1. With five days to go before Israelis head to the polls, Benjamin Netanyahu appears assured for victory. Netanyahu’s Likud may be stable in the polls, but his right-wing allies are gaining ground while its main rival, Benny Gantz’s Kahol Lavan, is slowly weakening. The recent Haaretz poll, which gives the right-wing bloc a commanding 67-53 majority, indicates that, barring last minute dramas, the force and the momentum are with Netanyahu and his triumph seems assured.
2. Unsurprisingly, the right wing is refraining from voicing its customary tirades against the polls, for the simple reason that they are tilting in its favor for a change. Gone are the claims of bias, partiality and imprecise sampling, which have preceded previous elections, in Israel as in the United States. For some reason – which may, in fact, be grounded in reality – the common perception is that if the polls indicate a victory for the left, they will be confounded on Election Day but if they point the other way, they are bound to be precise and accurate.
The upshot is that while the right is undeterred by negative polls it doesn’t believe in anyway, the left, which generally ascribes more credibility to scientific surveys, is showing signs of early onset despair and depression. If this defeatist mood continues until next Tuesday, some might decide to stay home, granting Netanyahu an even bigger win than currently expected. Which will no doubt spark renewed protests on the right against the polls’ leftist tilt.
3. If Netanyahu indeed wins, he will be indebted to Vladimir Putin no less, and perhaps even more than to Donald Trump. Netanyahu’s visit to Washington last month, in which Trump bequeathed him with a presidential deed to the Golan Heights, was supposed to be the clincher that would swing the electorate Netanyahu’s way; It was marred, however, by a solitary Hamas missile that hit a home in central Israel, sparking a week-long security crisis that effectively erased Trump’s gesture from the public’s mind.
Putin’s sense of timing, on the other hand, was nothing less than perfect. A week before Israelis head to the polls, he supplied Netanyahu with an “October Surprise” – which should rightly be dubbed April awe, perhaps – that may eventually be seen as the coup de grace that killed off the center-left’s hopes for victory. The surprising return of the remains of Zechariah Baumel, killed 37 years ago in the first Lebanon War, with the crucial assistance of Russian troops stationed in Syria, not only hit one of the Israeli public’s most sensitive nerves, it dominated most news coverage and undermined the efforts of Netanyahu’s rivals to resurface the submarine scandal, which has been dogging the prime minister.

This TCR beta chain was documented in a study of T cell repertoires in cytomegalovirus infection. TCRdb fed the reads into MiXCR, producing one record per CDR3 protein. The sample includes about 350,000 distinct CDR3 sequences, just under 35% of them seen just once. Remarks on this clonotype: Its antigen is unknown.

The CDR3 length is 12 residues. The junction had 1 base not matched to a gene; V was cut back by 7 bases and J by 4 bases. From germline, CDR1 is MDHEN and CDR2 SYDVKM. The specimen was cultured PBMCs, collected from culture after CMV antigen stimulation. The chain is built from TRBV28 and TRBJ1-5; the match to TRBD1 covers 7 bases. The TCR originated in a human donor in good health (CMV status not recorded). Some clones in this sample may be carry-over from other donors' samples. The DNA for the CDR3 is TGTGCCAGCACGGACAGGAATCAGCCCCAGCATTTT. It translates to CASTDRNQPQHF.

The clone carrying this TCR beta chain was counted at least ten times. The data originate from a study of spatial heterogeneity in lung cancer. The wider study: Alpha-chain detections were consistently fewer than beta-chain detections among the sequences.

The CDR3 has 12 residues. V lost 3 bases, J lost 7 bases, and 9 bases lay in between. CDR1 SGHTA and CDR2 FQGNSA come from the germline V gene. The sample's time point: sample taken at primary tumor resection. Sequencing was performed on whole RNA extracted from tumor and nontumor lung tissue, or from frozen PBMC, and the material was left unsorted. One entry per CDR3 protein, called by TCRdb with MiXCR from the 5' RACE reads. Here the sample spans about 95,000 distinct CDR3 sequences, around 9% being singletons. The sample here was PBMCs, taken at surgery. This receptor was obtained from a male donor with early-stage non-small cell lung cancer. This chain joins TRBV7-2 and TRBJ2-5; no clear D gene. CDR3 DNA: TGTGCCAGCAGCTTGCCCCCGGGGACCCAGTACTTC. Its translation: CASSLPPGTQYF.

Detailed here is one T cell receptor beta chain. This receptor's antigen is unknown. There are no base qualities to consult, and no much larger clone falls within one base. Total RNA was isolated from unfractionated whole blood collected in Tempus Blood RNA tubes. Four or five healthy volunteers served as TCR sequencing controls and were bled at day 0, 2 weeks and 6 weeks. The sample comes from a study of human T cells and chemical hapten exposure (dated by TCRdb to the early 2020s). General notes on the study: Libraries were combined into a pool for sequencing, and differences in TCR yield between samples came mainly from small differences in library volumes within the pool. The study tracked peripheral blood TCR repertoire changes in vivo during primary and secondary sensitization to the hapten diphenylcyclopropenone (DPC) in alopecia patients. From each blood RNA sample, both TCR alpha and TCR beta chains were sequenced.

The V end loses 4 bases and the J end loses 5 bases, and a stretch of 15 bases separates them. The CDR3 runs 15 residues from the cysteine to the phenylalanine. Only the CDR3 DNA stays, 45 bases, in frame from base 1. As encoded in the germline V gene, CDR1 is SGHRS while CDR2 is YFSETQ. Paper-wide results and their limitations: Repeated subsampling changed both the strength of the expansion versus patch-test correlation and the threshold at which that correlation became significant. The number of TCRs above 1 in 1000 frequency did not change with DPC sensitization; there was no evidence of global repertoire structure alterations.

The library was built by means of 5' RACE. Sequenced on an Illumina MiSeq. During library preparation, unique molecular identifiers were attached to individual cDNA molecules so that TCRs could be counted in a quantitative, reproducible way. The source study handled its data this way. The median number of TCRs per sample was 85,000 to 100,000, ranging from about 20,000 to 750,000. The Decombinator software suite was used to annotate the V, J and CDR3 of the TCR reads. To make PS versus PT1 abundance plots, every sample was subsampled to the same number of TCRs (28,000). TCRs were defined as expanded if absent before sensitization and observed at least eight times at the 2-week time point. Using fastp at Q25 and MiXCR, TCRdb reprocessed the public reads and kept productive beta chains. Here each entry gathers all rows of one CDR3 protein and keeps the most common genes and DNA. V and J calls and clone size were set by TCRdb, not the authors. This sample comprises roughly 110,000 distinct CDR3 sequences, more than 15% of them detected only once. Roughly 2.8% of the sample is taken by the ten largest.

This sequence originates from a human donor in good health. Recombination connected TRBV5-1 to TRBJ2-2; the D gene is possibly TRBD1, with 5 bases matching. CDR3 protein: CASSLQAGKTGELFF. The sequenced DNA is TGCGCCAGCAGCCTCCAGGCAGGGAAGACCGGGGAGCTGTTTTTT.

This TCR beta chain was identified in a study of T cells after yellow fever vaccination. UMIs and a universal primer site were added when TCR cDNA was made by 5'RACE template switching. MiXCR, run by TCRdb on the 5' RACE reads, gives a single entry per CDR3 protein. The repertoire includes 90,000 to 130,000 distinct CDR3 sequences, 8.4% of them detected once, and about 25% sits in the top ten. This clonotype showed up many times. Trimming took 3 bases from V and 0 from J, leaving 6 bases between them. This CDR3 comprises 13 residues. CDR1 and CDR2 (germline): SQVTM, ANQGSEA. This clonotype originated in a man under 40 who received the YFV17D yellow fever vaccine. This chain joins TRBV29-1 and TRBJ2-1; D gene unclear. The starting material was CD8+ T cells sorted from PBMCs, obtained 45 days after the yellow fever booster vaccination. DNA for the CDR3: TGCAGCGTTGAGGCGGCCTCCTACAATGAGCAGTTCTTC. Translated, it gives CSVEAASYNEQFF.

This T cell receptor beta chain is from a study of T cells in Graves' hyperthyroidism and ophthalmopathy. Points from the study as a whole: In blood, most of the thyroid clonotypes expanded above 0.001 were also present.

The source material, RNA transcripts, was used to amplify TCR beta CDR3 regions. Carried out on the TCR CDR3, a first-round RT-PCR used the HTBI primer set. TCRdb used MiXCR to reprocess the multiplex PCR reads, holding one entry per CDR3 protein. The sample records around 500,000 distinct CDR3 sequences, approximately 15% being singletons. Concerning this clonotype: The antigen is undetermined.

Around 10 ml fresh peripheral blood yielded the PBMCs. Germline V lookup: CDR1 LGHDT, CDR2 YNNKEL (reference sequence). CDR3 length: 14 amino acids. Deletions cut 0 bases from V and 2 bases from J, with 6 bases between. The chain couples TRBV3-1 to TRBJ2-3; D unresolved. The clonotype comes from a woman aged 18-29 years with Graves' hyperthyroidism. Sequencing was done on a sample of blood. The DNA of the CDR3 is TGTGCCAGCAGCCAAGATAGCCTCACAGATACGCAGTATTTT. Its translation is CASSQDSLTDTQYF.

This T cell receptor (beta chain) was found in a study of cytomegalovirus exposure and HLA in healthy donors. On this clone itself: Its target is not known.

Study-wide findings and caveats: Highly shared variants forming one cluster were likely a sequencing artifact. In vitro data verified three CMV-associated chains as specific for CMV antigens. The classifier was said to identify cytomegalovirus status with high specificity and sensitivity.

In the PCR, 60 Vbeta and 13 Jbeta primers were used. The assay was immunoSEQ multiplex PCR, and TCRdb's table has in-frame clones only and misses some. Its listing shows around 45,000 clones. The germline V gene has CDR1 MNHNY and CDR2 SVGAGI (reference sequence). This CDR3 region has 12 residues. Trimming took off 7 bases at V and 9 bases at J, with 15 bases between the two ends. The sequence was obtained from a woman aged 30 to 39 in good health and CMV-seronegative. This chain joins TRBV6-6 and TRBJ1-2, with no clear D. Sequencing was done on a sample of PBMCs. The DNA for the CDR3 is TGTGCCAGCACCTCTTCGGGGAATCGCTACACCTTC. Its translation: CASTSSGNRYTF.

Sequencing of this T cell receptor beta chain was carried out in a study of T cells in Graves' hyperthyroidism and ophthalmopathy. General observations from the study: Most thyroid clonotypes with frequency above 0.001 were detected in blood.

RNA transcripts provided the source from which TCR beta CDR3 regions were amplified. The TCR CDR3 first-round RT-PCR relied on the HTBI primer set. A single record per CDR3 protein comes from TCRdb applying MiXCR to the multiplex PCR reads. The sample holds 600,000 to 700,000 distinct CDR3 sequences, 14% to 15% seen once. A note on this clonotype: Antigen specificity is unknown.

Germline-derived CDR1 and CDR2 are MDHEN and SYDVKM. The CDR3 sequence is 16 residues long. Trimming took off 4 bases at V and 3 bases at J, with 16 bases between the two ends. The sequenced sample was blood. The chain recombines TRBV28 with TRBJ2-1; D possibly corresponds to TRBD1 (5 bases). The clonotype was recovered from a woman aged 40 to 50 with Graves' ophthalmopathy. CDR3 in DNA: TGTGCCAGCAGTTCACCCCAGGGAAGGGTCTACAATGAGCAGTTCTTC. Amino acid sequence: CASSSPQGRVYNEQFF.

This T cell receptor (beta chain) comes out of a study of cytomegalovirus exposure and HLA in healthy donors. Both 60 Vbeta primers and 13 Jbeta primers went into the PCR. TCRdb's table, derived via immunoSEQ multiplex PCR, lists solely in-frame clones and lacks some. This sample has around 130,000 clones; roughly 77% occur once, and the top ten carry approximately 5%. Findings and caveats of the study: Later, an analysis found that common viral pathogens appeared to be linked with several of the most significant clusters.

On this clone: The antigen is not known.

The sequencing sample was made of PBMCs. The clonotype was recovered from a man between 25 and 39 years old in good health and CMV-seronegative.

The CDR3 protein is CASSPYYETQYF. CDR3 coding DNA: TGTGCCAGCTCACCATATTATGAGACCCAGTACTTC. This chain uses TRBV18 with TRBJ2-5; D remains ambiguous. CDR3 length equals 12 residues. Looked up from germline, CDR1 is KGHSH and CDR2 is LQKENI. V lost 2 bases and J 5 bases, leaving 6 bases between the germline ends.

Netanyahu milked the return of Baumel’s body for all it was worth, including a personal jaunt to Moscow to receive Baumel’s recovered personal belongings, thank Putin personally for his “high moral values” and jet back from there to Baumel’s full military funeral on Thursday night. Netanyahu insisted that the timing of the return had nothing to do with the elections but even his supporters would agree that if you buy that, we have a nice bridge in Brooklyn to show you.
4. History, with its exquisite sense of irony, will note that the gesture by Putin, who leads a country that historically and, at least partially today in Syria, has been at odds with Israel, proved far more precious than the generous gift bestowed by Trump, the friendliest leader ever of Israel’s greatest ally. It will also record, with a smirk, that while Putin had to deploy clandestine armies of hackers and election saboteurs in order to help Trump in 2016, he lent a hand to Netanyahu out in the open, for all the world to see. And that no one in Israel dared to even mention the possibility that Putin’s intervention should be investigated.
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